Time off was difficult at Duc Pho when I worked only three-hour shifts in the tower. Nothing to do, so, I would fly with whomever was short a door-gunner. Cpt. Grant Cayton and Mr. Brigante would take me with them occasionally. I remember Brigante's attempts to fly the chopper upside down, or so it seemed to me... A little unnerving. I think it was his ambition to do a loop with a UH-1. I also flew quite a lot as a gunner with a guy from Primo Aviation in the little OH-23. I wish I had written down the pilots' names. Everyones' names.

"This is actually me, not Miller (his Ckicken Plate)."

I was a little overwhelmed with what I was doing most of the time. All I remember is the flying, the mini guns, the rockets (loud), and the view. I even was lucky enough to be onboard when the Frog was fired once south of Duc Pho. What an impressive gun. Sounded like some one trying to jack hammer their way through the bottom of the helicopter.

One day we were doing a milk run to Da Nang, Red Beach I think, when Cayton asked, "Anyone wanna go to the PX?" I needed a tape recorder so we did. Cayton found a nice little spot between some trucks in the parking lot, where we landed and went shopping. Different. Can't do that at Wal Mart.

Who's working today?

On the way back to Duc Pho I looked down to see a guy water skiing in the ocean, a dune buggy on the beach, and A1-Es dive bombing just a little ways back in the mountains.

What a war!

My Lai... Yes I remember that. That day, I walked over to "Herby" who just landed his chopper and asked him what's up? He informed me that something had just happened that we are really going to hear about. I said, what's that? He said we (the Americal troops) had just wiped out a village. This didn't seem news to me, as I had heard that before. He said, "No, I mean we really just wiped out the whole village." Before, it was just a sloppy phrase meaning some VC were killed, but not the whole village. Anyway, he was right.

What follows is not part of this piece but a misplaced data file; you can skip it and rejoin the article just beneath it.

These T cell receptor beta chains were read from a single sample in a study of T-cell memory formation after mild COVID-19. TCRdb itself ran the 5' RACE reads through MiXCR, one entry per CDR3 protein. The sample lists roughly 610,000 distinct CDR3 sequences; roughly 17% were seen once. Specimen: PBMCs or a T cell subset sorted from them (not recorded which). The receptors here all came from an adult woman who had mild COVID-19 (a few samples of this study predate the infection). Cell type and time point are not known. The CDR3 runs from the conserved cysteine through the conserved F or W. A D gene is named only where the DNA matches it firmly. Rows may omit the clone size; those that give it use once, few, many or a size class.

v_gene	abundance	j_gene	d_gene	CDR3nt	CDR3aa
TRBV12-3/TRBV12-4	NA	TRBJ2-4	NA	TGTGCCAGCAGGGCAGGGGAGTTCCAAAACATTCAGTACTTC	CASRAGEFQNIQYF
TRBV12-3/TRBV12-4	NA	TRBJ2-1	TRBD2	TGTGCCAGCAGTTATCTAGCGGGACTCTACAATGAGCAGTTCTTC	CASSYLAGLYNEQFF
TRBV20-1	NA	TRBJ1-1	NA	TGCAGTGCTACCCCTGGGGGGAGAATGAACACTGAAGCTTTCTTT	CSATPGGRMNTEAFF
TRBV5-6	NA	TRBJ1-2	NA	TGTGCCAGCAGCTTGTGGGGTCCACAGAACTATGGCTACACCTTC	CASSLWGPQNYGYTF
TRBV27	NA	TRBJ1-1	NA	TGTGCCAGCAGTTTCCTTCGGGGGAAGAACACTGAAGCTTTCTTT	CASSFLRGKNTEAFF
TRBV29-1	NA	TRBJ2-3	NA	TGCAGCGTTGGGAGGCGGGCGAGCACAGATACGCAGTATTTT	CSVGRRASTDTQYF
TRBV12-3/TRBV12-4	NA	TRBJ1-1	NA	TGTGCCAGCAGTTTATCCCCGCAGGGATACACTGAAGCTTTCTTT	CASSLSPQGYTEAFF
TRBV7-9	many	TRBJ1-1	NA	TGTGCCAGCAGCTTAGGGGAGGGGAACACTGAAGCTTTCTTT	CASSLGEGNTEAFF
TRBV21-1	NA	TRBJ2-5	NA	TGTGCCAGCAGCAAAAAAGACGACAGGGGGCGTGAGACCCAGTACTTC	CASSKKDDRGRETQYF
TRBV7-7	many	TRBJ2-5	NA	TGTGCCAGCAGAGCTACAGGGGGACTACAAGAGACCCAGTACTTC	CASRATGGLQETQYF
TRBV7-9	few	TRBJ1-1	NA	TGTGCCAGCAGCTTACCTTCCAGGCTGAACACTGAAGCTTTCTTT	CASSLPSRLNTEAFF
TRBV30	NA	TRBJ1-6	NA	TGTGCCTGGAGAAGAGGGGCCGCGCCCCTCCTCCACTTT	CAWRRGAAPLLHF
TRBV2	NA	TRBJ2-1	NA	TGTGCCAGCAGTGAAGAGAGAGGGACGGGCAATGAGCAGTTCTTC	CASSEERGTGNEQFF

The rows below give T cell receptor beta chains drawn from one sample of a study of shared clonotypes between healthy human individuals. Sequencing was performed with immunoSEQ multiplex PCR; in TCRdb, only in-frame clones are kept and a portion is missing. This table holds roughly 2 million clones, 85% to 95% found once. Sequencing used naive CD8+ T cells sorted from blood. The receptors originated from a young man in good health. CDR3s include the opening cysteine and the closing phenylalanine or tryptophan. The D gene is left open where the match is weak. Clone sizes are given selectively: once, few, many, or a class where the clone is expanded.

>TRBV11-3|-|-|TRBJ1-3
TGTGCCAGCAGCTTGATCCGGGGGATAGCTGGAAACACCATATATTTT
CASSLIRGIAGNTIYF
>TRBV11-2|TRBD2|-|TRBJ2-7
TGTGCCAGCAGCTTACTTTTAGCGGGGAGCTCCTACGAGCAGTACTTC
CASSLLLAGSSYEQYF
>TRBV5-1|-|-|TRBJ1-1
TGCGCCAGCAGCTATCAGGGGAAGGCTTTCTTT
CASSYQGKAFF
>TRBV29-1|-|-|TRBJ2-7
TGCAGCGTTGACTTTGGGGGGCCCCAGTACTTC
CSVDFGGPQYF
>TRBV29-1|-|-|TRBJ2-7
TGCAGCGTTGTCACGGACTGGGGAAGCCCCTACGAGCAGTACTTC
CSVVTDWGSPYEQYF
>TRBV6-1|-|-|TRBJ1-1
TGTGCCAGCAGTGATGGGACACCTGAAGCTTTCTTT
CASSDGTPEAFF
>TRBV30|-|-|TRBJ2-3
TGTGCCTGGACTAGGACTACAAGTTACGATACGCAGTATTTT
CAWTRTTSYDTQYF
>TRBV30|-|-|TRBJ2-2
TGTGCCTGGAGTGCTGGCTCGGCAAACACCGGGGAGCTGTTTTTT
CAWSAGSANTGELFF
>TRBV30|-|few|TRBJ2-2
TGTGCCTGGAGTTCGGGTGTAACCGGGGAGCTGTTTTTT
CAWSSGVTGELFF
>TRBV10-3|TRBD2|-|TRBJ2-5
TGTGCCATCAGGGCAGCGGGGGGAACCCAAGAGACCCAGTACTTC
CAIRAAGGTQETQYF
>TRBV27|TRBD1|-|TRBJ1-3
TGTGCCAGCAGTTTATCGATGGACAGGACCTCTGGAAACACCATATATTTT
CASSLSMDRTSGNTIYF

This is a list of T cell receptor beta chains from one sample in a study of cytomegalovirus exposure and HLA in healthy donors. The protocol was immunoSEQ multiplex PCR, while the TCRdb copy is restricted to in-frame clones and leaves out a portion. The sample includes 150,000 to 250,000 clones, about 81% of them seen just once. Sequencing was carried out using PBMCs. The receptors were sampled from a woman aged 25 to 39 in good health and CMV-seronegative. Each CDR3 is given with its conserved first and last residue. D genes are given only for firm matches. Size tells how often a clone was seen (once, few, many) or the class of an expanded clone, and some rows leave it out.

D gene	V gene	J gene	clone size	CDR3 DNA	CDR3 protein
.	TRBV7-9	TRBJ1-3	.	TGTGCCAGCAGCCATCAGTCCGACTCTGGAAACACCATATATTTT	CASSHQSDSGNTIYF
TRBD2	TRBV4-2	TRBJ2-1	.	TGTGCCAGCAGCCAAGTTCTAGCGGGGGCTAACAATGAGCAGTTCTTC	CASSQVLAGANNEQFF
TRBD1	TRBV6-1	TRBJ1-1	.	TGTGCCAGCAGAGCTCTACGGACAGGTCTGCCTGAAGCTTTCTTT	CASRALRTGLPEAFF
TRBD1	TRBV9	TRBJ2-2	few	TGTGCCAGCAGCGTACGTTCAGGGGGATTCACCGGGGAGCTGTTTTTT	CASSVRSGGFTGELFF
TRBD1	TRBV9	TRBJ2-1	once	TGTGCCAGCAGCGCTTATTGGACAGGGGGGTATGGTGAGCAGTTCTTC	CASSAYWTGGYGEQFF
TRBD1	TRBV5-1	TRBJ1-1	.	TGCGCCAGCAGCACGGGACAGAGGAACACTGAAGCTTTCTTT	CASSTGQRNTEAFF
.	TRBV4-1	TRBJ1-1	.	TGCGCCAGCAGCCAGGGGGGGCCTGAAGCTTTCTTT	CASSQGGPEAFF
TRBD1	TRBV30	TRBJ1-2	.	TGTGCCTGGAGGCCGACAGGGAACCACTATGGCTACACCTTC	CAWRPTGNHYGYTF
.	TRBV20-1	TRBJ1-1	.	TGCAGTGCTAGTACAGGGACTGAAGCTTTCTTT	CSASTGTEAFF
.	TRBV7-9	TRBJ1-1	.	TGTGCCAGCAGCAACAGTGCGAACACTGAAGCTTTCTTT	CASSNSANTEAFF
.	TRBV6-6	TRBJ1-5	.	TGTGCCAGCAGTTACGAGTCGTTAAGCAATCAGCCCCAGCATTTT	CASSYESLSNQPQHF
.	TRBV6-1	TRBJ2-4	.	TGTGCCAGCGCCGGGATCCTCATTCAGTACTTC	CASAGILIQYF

A little while after that the interrogation rules of the VC seemed to change. He said that we (or rather one of our infantry units) were looking for some GI's in the My Lai area and they said they hadn't seen them. Then later they found them tortured in the jungle. Upon returning to My Lai they found one of the GI's (a Major's) boots in one of the ville hootches. I guess things went down hill from there. This was indicative that the village was in on it. My friend Herb walked with a nasty limp as he was in a helicopter accident in whigh some people died. Herb lost some length in his leg after surgery. Does anyone remember Herb? He was a CE.

As another note of interest, that C-123 that crashed during take-off... I was in the tower. He had a very strong cross wind. There was a dip in the runway which his front wheel went into. When he bounced out of it the wind caught his tail, blowing him around a bit. He put full power to the right engine but still drove off the runway because his front wheel strut was bent pretty badly (no steering). I bailed out of the tower when I saw that wing heading my way. Glad no one was hurt... me especially! He just missed the tower. The cause of the crash was really bad runway conditions. However, he was never given clearance from the tower to take-off. (Note: You can check out 2 photos and a another brief account by Dennis Pelliccia of this crash at Dennis Pelliccia Photos Page)